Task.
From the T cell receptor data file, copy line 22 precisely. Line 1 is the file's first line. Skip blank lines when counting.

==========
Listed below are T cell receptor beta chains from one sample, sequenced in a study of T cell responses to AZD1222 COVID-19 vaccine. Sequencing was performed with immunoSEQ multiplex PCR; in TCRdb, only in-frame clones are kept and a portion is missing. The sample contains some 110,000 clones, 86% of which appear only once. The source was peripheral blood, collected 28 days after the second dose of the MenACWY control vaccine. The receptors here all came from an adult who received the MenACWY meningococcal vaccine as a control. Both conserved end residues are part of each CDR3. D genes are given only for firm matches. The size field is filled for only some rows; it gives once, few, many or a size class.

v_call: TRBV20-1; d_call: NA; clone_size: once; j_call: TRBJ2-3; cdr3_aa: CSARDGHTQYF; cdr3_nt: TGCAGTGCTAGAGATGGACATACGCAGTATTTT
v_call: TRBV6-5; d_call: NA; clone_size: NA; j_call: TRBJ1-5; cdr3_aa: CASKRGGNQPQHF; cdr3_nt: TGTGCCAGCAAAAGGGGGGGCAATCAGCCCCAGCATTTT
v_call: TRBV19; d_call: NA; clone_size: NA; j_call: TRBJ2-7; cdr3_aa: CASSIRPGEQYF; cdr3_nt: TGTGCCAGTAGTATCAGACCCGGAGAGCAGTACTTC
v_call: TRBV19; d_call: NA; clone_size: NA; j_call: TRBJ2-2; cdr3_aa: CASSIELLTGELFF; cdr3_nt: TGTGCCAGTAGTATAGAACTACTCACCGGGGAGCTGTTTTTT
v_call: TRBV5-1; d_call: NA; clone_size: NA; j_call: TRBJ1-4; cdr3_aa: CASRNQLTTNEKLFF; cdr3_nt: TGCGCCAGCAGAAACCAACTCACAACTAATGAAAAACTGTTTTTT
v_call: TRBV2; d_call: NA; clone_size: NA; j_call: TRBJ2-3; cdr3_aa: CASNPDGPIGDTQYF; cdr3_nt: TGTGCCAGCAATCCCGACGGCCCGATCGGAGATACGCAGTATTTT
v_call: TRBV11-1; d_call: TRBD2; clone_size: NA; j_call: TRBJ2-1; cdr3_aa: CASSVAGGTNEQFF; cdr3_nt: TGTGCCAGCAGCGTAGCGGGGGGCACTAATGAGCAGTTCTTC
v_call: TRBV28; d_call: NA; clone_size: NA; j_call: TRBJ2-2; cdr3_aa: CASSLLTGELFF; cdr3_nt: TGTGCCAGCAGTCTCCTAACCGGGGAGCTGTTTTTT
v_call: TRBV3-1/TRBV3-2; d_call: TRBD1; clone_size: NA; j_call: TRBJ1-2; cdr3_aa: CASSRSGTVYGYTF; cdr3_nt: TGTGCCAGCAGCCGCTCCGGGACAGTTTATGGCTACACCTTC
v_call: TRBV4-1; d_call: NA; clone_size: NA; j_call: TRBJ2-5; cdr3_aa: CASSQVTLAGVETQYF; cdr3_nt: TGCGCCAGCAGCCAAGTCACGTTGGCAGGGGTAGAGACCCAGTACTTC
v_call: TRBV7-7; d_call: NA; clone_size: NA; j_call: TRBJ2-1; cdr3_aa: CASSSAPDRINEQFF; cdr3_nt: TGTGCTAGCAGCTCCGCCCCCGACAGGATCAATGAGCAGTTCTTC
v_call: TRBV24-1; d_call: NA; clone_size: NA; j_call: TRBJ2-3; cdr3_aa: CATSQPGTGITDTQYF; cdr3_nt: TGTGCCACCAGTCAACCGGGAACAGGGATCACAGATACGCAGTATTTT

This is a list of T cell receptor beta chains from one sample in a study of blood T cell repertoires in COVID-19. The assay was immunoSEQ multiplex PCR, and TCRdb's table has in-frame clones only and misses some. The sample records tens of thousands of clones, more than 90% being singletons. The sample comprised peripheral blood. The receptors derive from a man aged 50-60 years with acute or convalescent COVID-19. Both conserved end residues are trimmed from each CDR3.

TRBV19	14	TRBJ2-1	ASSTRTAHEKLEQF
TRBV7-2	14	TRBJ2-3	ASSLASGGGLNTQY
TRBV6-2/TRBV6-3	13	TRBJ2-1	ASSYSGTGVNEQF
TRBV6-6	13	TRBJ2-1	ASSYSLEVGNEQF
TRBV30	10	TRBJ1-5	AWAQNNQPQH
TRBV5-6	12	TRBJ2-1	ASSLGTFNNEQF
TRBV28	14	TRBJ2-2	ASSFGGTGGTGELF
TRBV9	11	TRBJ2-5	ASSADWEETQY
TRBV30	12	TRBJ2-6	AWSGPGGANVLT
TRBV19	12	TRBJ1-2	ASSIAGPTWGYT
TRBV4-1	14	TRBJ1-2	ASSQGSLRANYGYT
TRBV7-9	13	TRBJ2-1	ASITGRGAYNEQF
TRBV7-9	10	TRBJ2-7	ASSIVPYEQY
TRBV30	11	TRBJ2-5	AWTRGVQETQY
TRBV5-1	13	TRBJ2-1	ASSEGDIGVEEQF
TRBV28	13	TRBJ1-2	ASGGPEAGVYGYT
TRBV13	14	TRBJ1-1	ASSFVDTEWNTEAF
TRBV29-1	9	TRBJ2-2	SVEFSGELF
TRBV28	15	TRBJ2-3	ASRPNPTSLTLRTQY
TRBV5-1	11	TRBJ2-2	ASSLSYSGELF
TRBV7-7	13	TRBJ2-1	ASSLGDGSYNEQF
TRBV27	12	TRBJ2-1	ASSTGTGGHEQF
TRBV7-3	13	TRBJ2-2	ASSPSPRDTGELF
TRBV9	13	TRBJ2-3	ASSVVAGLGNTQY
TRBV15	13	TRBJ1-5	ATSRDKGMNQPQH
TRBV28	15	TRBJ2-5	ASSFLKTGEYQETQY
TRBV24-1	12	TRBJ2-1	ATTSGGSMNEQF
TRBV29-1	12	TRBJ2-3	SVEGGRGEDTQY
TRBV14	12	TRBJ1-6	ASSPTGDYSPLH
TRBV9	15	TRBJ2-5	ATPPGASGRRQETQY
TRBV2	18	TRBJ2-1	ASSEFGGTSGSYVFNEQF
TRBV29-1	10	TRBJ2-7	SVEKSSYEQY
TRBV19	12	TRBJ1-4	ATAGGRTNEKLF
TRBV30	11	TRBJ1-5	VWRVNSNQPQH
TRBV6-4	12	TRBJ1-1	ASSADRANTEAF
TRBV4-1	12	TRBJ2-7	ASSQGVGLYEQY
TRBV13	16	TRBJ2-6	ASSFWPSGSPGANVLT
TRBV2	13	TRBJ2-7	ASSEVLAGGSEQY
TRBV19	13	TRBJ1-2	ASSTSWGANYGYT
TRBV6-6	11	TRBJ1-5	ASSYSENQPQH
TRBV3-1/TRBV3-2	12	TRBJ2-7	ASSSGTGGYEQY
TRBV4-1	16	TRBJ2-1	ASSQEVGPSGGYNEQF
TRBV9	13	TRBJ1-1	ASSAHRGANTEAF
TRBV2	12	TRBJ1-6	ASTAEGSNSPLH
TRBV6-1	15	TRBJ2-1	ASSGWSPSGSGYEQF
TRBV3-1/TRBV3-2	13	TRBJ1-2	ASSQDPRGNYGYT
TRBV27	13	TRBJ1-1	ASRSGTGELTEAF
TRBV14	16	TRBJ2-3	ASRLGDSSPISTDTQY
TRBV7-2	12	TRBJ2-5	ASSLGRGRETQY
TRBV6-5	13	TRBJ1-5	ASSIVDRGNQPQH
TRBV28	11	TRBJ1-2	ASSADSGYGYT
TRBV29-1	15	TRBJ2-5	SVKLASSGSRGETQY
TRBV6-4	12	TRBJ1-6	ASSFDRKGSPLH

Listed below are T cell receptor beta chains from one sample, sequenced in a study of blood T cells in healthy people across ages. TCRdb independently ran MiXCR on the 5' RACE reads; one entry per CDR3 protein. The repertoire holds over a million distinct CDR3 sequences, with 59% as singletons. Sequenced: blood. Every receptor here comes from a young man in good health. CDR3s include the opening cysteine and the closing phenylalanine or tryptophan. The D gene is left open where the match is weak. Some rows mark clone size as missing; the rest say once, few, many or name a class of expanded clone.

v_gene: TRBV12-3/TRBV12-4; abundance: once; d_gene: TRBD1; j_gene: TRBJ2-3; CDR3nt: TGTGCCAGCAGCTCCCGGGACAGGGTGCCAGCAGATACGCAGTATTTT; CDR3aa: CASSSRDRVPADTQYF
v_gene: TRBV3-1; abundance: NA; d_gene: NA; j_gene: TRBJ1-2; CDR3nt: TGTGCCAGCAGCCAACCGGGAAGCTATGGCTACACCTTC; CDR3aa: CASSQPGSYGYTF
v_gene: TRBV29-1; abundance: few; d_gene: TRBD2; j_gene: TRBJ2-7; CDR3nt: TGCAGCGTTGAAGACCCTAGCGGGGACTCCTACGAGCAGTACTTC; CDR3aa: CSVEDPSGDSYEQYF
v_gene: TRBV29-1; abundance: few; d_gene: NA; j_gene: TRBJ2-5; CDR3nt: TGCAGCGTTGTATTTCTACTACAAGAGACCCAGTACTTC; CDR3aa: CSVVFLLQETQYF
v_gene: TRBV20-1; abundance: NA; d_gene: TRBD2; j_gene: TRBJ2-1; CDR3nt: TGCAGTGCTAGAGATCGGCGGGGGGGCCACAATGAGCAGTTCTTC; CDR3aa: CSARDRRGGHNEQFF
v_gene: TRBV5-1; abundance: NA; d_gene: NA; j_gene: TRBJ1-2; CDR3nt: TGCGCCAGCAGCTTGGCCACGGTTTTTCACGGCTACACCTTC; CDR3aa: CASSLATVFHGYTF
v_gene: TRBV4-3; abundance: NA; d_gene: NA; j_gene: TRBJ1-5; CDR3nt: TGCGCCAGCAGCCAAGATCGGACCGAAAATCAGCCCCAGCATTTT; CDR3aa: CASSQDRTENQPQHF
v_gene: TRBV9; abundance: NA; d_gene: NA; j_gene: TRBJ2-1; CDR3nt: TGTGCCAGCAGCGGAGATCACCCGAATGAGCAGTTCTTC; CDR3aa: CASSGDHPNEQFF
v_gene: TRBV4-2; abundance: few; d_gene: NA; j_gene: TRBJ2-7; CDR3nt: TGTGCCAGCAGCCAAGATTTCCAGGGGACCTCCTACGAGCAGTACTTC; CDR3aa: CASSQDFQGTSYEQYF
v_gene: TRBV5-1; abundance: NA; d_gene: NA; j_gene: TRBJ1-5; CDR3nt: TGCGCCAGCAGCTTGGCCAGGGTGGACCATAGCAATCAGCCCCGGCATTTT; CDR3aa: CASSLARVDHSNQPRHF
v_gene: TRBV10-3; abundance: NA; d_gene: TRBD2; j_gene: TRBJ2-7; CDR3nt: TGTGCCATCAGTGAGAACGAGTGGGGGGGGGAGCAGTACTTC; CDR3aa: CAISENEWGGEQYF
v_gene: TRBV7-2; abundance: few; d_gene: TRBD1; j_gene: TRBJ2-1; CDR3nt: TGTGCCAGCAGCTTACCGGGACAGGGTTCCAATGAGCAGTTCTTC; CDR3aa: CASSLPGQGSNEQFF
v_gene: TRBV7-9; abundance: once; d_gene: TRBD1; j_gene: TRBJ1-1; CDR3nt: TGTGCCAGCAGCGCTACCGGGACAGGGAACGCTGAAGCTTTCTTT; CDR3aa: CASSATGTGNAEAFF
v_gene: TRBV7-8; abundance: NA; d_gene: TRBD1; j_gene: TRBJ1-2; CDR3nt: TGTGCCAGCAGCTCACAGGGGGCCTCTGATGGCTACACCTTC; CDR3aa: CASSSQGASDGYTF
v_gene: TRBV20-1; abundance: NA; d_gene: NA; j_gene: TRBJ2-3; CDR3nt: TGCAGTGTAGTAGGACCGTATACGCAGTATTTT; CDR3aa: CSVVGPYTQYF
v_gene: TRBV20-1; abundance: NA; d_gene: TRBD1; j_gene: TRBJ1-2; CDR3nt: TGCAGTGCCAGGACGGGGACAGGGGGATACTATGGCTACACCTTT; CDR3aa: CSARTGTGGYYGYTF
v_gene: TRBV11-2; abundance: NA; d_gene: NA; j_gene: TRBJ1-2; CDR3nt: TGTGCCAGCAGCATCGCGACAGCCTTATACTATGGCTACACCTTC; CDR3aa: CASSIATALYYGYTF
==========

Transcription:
TRBV9	11	TRBJ2-5	ASSADWEETQY